The task of comparing Smith and the introduction of classical economics to Keynesianism and Marxism, or socialism, should begin with a description of Smith’s life and his influences. In 1723, Adam Smith was born to a mildly well-to-do family in Kirkcaldy, Scotland. Kirkcaldy was a small Scottish seaport on the Firth of Forth about ten miles opposite from Edinburgh. His parents were both well educated and descendants of wealthy middle class families. Adam Smith’s father, Adam Smith the elder, was a customs official in Edinburgh and achieved financial security, if not success, through various positions he held in government. Smith’s family was associated with the Protestant Whigs and they were fortunate enough to be the victorious party in recent wars that occurred in Scotland. Adam Smith the elder owed a great deal of his success to a frugal upbringing, his family’s political connections, and his own training as a lawyer. Researching the Smith family history in Scotland is akin to a nightmare for a genealogist, as at least four different Adam Smith’s lived in the same time period, held government or similar positions, and were related in one manner or another. Adam Smith the elder died shortly after his son’s birth and the younger’s upbringing was largely left to close friends and relatives. The younger Smith was cared for primarily by a devoted mother and by a quasi committee of those friends appointed in his father’s will. These guardians were some of Smith’s greatest influences as they represented men who had participated in the early enlightenment period of Scotland.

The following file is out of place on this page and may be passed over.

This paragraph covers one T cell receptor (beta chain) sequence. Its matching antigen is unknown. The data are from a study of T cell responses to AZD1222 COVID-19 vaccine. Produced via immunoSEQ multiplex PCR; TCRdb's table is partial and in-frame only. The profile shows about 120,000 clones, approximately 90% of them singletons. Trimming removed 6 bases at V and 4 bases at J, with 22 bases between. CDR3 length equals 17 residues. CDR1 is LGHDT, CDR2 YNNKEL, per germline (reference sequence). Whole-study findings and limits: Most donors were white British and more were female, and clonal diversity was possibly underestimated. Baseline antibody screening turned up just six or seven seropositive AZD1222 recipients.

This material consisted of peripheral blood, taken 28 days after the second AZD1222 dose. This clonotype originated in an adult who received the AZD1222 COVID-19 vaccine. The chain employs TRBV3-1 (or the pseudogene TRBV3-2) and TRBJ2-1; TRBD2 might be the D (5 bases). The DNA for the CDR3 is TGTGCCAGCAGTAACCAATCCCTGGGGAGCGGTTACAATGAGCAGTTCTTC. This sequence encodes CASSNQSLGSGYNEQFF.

Adam Smith’s educational career was above average even for a boy of his stature and the wealth from which he descended. His excellent education was due, in large part, to the guardians who carefully guided him in his upbringing. Adam Smith’s education began in Kirkcaldy and when he was fourteen he attended the university at Glasgow. From 1737 to 1740, he studied at Glasgow and obtained his interest in Newton and stoicism that would later influence the reasoning he used in his successive works. Glasgow allowed Smith to learn more than those ideas he acquired in class or through his studies. Glasgow was a growing city that benefited from the lucrative trans-Atlantic trade that took place with the colonies. Kirkcaldy had been a city with a declining economy, a fact that worried his father as Kirkcaldy’s chief customs officer, and Smith was exposed to many of the benefits of capitalism and free trade that the merchants in Glasgow sought. After Glasgow, Smith attended Oxford seeking to further his education at one of Britain’s best universities. From 1740 to 1746, however, he discovered only disappointment with Oxford in comparison to his experiences at Glasgow. He found Oxford’s academia possessed little interest in teaching and most of his learning was on his own initiative and reading.